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The surprising truth about vulnerability at work

A common statement made about trust is that you need vulnerability.  In order to learn to trust, team members must allow themselves to be vulnerable with one another.  That means confess to mistakes, talk about their fears, share authentic personal stories and ask for help.

In a workplace, organisations often encourage people to trust each other by sponsoring lunches and virtual meetings.  And while it seems reasonable to expect that the more people meet with each other, the more trust will blossom, it is not actually correct. We need to go deeper in our interactions with each other.

Dr Jeff Polzer, from Harvard Business School, undertook a study where complete strangers had to ask questions of one another. Group A participants were asked standard personal information sharing questions such as "What was the best gift you received and why?"  While Group B participants had questions that were uncomfortable to answer such as "Is there something that you’ve dreamed of doing for a long time?  Why haven’t you done it?"

Group B questions were awkward and generated confession. They also melted the ice between strangers.  But it did something else that was extremely powerful.  It created vulnerability - allowing Group B strangers to feel 24% closer versus those in Group A.  In fact, one Group B couple ended up getting married.  Group A participants asked questions that allowed them to stay in their comfort zone.  In other words, the standard types of questions we ask people at work functions.

But this is where it gets really interesting.

We often assume that being vulnerable is going to make us feel ashamed in some way.  That we are going to expose ourselves and people will see us for who we really are and make fun of us (just like that common dream we experience of walking down the street naked)!  So many of us avoid being vulnerable.

Yet, the benefits of being able to be vulnerable in a workplace are huge.  When leaders admit to having weaknesses and ask for help, it sets the behavioural tone for others.  Enabling team member to brush aside their insecurities, trust one another and get to work.  In fact, if there is no vulnerable moment, people will default to covering up their weaknesses resulting in dysfunctional interactions and work quality. 

But here's the catch. Dr Polzer's research found that vulnerability isn't about the sender.  It's all about the receiver.

And this is what we often get wrong.  A common complaint by employees is that their leaders need to be more vulnerable.  And yes - leaders do need to be humble and ask for help, in order to build trust.  But few people ever look at themselves and consider whether they are enabling those around them to be vulnerable.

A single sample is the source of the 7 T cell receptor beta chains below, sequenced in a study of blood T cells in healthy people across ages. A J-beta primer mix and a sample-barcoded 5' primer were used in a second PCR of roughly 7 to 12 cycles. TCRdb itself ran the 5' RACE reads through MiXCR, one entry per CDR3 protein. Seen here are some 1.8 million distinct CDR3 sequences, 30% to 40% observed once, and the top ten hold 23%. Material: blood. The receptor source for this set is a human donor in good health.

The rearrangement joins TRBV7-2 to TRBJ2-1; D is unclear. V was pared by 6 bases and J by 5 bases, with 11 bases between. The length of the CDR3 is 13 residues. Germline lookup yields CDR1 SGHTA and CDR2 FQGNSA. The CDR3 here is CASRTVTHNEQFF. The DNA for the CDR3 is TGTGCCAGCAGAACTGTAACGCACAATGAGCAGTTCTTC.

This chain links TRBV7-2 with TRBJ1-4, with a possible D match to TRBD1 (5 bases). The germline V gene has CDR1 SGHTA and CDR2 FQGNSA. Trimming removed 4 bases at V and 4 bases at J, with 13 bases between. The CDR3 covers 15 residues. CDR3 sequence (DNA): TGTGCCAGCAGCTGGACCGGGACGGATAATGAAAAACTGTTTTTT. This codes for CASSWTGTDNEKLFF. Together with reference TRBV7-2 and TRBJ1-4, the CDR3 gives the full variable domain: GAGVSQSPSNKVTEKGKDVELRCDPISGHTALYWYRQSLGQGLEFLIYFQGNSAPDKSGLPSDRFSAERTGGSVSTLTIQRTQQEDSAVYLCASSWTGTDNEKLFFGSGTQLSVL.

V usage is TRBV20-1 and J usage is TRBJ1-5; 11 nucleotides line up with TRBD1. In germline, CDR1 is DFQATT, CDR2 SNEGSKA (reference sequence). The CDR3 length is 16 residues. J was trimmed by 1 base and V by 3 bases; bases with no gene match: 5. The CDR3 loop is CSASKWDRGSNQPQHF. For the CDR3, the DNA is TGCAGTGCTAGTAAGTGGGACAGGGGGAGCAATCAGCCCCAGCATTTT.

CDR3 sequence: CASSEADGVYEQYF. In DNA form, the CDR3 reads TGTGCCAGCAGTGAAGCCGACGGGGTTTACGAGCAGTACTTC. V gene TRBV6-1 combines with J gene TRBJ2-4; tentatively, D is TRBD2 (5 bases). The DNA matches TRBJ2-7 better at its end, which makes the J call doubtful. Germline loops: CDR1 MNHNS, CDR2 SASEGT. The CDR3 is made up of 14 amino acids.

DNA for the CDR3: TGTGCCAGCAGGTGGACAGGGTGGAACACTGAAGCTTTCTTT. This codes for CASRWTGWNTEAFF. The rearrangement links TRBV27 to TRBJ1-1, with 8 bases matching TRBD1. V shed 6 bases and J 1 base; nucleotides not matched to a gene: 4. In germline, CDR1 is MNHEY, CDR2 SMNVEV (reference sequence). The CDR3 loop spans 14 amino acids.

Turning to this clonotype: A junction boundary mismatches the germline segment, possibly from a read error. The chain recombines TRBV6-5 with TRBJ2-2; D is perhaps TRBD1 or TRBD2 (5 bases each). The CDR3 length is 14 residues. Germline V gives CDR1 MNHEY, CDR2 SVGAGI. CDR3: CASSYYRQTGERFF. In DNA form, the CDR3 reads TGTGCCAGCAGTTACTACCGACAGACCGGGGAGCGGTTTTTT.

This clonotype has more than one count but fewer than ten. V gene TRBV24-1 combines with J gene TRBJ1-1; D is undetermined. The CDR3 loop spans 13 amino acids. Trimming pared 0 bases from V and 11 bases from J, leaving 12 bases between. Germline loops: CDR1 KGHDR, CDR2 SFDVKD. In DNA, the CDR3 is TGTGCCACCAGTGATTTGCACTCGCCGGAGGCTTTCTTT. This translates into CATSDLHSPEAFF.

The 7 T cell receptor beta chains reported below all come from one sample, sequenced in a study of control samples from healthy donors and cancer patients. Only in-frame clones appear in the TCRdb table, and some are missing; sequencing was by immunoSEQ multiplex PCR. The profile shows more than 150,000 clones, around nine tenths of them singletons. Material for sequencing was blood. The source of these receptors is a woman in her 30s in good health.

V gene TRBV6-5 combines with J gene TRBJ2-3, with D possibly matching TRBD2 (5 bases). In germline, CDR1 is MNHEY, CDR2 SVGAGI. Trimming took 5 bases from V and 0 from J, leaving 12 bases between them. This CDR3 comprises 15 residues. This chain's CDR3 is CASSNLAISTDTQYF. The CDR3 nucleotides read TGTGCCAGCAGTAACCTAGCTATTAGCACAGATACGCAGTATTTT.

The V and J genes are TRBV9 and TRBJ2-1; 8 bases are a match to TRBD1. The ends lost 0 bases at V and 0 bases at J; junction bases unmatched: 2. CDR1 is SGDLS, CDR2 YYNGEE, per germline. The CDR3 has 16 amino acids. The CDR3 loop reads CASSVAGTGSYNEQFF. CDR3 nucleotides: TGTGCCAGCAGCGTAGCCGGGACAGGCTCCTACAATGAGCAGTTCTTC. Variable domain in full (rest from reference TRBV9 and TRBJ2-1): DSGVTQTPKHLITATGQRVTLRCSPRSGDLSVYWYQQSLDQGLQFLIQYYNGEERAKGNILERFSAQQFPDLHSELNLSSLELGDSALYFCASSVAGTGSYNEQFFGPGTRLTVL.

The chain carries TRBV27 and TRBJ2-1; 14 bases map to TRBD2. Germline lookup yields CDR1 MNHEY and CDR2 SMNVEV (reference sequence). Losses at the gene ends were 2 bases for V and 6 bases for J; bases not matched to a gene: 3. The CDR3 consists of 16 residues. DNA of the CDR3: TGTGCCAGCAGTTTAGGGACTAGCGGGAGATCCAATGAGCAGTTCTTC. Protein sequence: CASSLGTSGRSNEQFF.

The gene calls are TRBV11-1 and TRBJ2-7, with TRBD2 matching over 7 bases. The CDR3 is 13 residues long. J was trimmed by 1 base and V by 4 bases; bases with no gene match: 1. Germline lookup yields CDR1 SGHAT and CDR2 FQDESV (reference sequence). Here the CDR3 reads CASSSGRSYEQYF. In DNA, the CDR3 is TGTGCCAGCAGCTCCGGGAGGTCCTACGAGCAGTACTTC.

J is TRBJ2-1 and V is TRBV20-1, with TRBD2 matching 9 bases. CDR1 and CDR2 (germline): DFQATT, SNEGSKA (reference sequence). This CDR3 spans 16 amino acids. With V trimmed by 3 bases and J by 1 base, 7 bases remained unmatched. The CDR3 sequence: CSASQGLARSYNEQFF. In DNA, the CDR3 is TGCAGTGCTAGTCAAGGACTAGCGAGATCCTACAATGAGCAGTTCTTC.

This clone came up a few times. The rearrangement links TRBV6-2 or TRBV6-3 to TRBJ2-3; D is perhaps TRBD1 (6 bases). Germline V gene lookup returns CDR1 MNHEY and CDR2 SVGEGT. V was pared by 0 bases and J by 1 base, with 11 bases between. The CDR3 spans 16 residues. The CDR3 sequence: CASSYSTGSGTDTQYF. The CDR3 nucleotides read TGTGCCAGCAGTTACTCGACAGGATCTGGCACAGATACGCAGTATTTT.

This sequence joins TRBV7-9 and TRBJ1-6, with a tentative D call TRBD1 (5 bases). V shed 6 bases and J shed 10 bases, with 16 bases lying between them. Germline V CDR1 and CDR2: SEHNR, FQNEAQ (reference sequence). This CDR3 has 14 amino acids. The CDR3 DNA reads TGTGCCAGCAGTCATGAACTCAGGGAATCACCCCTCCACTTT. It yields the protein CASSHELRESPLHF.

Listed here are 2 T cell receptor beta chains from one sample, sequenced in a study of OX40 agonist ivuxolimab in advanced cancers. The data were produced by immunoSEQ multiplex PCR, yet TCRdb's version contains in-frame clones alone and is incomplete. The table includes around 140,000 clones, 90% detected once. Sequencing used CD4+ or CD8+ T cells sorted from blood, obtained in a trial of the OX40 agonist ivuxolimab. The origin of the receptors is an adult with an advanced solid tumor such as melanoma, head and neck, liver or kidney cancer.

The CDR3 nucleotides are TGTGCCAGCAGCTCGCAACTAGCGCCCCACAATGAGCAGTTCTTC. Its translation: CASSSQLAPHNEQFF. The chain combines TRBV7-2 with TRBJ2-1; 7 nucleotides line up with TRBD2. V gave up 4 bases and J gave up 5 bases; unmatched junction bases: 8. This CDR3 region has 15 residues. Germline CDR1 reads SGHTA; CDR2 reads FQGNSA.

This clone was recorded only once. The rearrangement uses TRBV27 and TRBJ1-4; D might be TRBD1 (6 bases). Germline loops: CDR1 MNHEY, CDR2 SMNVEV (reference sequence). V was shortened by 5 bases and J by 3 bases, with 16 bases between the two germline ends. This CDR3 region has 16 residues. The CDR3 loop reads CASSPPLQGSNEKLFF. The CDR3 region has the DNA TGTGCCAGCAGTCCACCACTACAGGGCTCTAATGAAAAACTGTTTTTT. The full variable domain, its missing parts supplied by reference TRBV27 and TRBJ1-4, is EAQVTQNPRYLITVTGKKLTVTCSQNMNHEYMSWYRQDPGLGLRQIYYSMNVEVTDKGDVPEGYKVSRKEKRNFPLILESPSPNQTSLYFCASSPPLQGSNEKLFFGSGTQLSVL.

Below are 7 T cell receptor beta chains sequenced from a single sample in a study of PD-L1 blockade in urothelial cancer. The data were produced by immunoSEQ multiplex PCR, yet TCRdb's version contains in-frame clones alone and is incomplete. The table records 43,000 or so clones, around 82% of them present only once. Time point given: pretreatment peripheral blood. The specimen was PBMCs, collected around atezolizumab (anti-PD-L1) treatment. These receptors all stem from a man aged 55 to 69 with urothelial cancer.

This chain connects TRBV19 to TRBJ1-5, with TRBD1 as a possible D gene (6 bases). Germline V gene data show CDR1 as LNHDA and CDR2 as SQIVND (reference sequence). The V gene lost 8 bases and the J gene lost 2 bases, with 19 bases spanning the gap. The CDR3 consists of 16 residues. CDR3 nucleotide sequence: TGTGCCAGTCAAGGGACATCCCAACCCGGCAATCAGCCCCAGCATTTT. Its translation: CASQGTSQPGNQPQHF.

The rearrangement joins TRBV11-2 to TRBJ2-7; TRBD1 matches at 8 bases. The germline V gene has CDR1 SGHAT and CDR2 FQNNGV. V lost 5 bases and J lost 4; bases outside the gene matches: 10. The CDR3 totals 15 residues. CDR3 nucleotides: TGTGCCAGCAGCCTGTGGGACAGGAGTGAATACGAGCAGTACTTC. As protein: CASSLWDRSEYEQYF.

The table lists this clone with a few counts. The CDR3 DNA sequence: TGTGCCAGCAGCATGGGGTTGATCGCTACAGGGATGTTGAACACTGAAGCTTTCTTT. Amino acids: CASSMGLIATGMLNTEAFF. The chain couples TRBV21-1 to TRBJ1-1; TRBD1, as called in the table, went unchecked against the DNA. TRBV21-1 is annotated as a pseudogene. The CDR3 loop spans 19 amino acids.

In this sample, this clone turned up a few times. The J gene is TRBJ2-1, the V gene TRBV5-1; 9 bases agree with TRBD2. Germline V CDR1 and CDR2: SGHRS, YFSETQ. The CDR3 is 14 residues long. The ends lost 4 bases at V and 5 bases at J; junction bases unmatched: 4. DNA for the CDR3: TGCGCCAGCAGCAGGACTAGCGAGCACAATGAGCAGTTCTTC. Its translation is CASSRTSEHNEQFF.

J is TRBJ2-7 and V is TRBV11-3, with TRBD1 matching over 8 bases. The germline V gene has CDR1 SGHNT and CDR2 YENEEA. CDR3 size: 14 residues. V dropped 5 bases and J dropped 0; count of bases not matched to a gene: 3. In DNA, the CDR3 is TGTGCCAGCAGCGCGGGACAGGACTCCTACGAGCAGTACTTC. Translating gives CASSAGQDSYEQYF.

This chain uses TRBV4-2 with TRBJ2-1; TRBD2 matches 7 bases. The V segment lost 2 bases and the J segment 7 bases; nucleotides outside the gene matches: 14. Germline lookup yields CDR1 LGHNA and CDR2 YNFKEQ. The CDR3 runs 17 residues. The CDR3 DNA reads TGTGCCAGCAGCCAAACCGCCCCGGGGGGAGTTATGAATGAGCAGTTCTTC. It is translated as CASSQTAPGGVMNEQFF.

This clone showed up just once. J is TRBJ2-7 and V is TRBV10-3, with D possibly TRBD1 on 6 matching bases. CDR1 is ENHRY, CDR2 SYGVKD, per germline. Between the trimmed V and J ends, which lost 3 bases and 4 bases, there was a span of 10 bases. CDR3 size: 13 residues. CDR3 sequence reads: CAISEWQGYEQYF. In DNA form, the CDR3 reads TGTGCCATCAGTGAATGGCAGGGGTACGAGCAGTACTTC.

If the second person pretends they don't have any flaws or ignores the sender's vulnerable comment, it creates distrust in the team impacting team dynamics (especially if the leader ignores the signal).  In fact, Polzer has become skilled at observing the moment of truth when the vulnerability signal travels through the group. He says, “You can actually see people relax and connect and start to trust.”

Polzer calls it a vulnerability loop that transfers trust to other people in the room, just like a virus:


How we react to other people disclosing personal information is critical.  Not just by leaders to their people, but vice versa.  If we aren't taught how to empower those around us to share insights and fears, we are contributing to reducing psychologically safety.  The outcome is that people will fear taking risks in the group and will shut down further contribution and commitment

It reminds me of an executive from a global company who told me how at the end of a leadership team meeting he disclosed he had cancer. The CEO said nothing.  The other executives also said nothing.  After less than a minute of uncomfortable silence, but what felt like an eternity, the CEO closed the meeting.  Ignoring one of his key executives who was not only fearful about his health but who was now more fearful about his perceived value in the team.  For many years, that executive (who survived cancer) still feels sick recalling the response.  And shame for disclosing a weakness.  He resigned earlier than he had planned as that episode continued to haunt him and question his ability to trust his CEO and peers. 

So the next time you hear someone quip about how trust and vulnerability are important ask them "How do you respond when a colleague bravely offers a vulnerable moment?"

Because that is KEY. 

If we believe that vulnerability is important, then we need to learn how to safely allow others to be vulnerable.  Vulnerability is so much more than just disclosing our own personal frailties (phew!).